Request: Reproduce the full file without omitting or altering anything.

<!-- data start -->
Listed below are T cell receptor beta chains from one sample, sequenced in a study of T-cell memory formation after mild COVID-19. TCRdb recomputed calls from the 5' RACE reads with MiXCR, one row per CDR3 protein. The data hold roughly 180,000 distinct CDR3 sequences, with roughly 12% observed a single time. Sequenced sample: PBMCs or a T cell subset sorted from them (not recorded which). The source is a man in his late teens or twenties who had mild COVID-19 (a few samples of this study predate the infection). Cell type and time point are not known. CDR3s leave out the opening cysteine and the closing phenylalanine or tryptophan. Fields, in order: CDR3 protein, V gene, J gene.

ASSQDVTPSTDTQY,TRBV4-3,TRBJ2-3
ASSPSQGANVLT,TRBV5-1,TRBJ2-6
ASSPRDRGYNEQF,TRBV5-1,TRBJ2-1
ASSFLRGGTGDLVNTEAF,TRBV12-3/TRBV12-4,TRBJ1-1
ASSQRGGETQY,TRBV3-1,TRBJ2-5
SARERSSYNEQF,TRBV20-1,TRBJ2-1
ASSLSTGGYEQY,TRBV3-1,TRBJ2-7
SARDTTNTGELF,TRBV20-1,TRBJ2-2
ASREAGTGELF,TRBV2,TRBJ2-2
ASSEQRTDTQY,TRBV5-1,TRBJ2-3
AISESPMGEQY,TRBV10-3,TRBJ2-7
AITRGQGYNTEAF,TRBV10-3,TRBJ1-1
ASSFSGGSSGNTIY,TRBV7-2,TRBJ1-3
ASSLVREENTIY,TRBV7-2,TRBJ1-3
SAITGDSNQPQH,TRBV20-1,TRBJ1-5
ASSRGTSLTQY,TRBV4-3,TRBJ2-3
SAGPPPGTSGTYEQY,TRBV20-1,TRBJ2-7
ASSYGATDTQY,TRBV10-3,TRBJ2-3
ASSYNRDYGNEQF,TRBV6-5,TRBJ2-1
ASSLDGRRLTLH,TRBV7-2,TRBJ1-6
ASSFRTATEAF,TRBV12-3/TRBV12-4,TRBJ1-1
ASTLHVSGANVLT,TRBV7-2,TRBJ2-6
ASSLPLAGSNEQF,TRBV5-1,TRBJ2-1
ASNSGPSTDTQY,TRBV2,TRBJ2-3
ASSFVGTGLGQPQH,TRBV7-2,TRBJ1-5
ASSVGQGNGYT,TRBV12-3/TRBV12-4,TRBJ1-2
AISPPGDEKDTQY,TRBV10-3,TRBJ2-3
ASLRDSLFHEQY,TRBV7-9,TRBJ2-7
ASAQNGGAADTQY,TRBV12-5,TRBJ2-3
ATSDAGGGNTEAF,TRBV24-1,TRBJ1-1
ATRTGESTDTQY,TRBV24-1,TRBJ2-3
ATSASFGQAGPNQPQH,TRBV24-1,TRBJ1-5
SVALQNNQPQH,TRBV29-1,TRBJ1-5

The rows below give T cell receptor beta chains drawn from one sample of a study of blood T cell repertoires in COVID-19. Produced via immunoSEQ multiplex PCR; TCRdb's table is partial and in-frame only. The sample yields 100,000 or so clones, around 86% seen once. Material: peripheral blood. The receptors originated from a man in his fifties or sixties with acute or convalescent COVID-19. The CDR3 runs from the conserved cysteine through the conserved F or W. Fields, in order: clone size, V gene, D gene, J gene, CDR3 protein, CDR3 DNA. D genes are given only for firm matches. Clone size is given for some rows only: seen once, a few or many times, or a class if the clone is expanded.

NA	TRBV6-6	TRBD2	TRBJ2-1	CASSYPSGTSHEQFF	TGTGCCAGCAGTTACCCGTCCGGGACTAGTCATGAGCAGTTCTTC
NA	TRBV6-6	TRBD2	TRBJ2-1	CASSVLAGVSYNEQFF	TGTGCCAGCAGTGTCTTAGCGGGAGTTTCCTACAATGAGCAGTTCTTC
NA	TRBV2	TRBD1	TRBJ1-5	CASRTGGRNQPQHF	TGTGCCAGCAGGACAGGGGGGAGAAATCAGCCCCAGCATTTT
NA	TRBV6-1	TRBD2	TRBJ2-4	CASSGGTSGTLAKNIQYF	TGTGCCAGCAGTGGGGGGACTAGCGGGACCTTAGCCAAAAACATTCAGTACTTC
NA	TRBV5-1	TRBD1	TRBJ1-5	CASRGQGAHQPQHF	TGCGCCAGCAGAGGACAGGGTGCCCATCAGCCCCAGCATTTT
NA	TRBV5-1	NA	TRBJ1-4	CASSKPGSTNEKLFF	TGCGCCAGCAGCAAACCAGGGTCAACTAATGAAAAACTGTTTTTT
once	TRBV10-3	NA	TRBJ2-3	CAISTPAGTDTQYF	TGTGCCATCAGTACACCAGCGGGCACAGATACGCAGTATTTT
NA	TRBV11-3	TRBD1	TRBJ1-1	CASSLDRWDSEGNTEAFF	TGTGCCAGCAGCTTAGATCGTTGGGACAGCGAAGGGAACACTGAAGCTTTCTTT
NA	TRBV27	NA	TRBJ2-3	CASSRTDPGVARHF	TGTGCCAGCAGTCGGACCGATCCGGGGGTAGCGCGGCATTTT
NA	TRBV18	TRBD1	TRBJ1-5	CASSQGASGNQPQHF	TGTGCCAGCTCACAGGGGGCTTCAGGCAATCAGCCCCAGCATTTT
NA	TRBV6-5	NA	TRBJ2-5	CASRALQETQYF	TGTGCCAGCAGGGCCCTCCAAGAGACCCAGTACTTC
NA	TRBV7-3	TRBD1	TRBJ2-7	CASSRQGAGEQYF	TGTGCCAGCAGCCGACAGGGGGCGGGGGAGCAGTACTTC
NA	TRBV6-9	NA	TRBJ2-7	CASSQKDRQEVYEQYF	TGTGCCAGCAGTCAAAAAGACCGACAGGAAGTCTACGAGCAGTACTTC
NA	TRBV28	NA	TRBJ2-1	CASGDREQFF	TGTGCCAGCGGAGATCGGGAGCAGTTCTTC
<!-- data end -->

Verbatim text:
Listed below are T cell receptor beta chains from one sample, sequenced in a study of T-cell memory formation after mild COVID-19. TCRdb recomputed calls from the 5' RACE reads with MiXCR, one row per CDR3 protein. The data hold roughly 180,000 distinct CDR3 sequences, with roughly 12% observed a single time. Sequenced sample: PBMCs or a T cell subset sorted from them (not recorded which). The source is a man in his late teens or twenties who had mild COVID-19 (a few samples of this study predate the infection). Cell type and time point are not known. CDR3s leave out the opening cysteine and the closing phenylalanine or tryptophan. Fields, in order: CDR3 protein, V gene, J gene.

ASSQDVTPSTDTQY,TRBV4-3,TRBJ2-3
ASSPSQGANVLT,TRBV5-1,TRBJ2-6
ASSPRDRGYNEQF,TRBV5-1,TRBJ2-1
ASSFLRGGTGDLVNTEAF,TRBV12-3/TRBV12-4,TRBJ1-1
ASSQRGGETQY,TRBV3-1,TRBJ2-5
SARERSSYNEQF,TRBV20-1,TRBJ2-1
ASSLSTGGYEQY,TRBV3-1,TRBJ2-7
SARDTTNTGELF,TRBV20-1,TRBJ2-2
ASREAGTGELF,TRBV2,TRBJ2-2
ASSEQRTDTQY,TRBV5-1,TRBJ2-3
AISESPMGEQY,TRBV10-3,TRBJ2-7
AITRGQGYNTEAF,TRBV10-3,TRBJ1-1
ASSFSGGSSGNTIY,TRBV7-2,TRBJ1-3
ASSLVREENTIY,TRBV7-2,TRBJ1-3
SAITGDSNQPQH,TRBV20-1,TRBJ1-5
ASSRGTSLTQY,TRBV4-3,TRBJ2-3
SAGPPPGTSGTYEQY,TRBV20-1,TRBJ2-7
ASSYGATDTQY,TRBV10-3,TRBJ2-3
ASSYNRDYGNEQF,TRBV6-5,TRBJ2-1
ASSLDGRRLTLH,TRBV7-2,TRBJ1-6
ASSFRTATEAF,TRBV12-3/TRBV12-4,TRBJ1-1
ASTLHVSGANVLT,TRBV7-2,TRBJ2-6
ASSLPLAGSNEQF,TRBV5-1,TRBJ2-1
ASNSGPSTDTQY,TRBV2,TRBJ2-3
ASSFVGTGLGQPQH,TRBV7-2,TRBJ1-5
ASSVGQGNGYT,TRBV12-3/TRBV12-4,TRBJ1-2
AISPPGDEKDTQY,TRBV10-3,TRBJ2-3
ASLRDSLFHEQY,TRBV7-9,TRBJ2-7
ASAQNGGAADTQY,TRBV12-5,TRBJ2-3
ATSDAGGGNTEAF,TRBV24-1,TRBJ1-1
ATRTGESTDTQY,TRBV24-1,TRBJ2-3
ATSASFGQAGPNQPQH,TRBV24-1,TRBJ1-5
SVALQNNQPQH,TRBV29-1,TRBJ1-5

The rows below give T cell receptor beta chains drawn from one sample of a study of blood T cell repertoires in COVID-19. Produced via immunoSEQ multiplex PCR; TCRdb's table is partial and in-frame only. The sample yields 100,000 or so clones, around 86% seen once. Material: peripheral blood. The receptors originated from a man in his fifties or sixties with acute or convalescent COVID-19. The CDR3 runs from the conserved cysteine through the conserved F or W. Fields, in order: clone size, V gene, D gene, J gene, CDR3 protein, CDR3 DNA. D genes are given only for firm matches. Clone size is given for some rows only: seen once, a few or many times, or a class if the clone is expanded.

NA	TRBV6-6	TRBD2	TRBJ2-1	CASSYPSGTSHEQFF	TGTGCCAGCAGTTACCCGTCCGGGACTAGTCATGAGCAGTTCTTC
NA	TRBV6-6	TRBD2	TRBJ2-1	CASSVLAGVSYNEQFF	TGTGCCAGCAGTGTCTTAGCGGGAGTTTCCTACAATGAGCAGTTCTTC
NA	TRBV2	TRBD1	TRBJ1-5	CASRTGGRNQPQHF	TGTGCCAGCAGGACAGGGGGGAGAAATCAGCCCCAGCATTTT
NA	TRBV6-1	TRBD2	TRBJ2-4	CASSGGTSGTLAKNIQYF	TGTGCCAGCAGTGGGGGGACTAGCGGGACCTTAGCCAAAAACATTCAGTACTTC
NA	TRBV5-1	TRBD1	TRBJ1-5	CASRGQGAHQPQHF	TGCGCCAGCAGAGGACAGGGTGCCCATCAGCCCCAGCATTTT
NA	TRBV5-1	NA	TRBJ1-4	CASSKPGSTNEKLFF	TGCGCCAGCAGCAAACCAGGGTCAACTAATGAAAAACTGTTTTTT
once	TRBV10-3	NA	TRBJ2-3	CAISTPAGTDTQYF	TGTGCCATCAGTACACCAGCGGGCACAGATACGCAGTATTTT
NA	TRBV11-3	TRBD1	TRBJ1-1	CASSLDRWDSEGNTEAFF	TGTGCCAGCAGCTTAGATCGTTGGGACAGCGAAGGGAACACTGAAGCTTTCTTT
NA	TRBV27	NA	TRBJ2-3	CASSRTDPGVARHF	TGTGCCAGCAGTCGGACCGATCCGGGGGTAGCGCGGCATTTT
NA	TRBV18	TRBD1	TRBJ1-5	CASSQGASGNQPQHF	TGTGCCAGCTCACAGGGGGCTTCAGGCAATCAGCCCCAGCATTTT
NA	TRBV6-5	NA	TRBJ2-5	CASRALQETQYF	TGTGCCAGCAGGGCCCTCCAAGAGACCCAGTACTTC
NA	TRBV7-3	TRBD1	TRBJ2-7	CASSRQGAGEQYF	TGTGCCAGCAGCCGACAGGGGGCGGGGGAGCAGTACTTC
NA	TRBV6-9	NA	TRBJ2-7	CASSQKDRQEVYEQYF	TGTGCCAGCAGTCAAAAAGACCGACAGGAAGTCTACGAGCAGTACTTC
NA	TRBV28	NA	TRBJ2-1	CASGDREQFF	TGTGCCAGCGGAGATCGGGAGCAGTTCTTC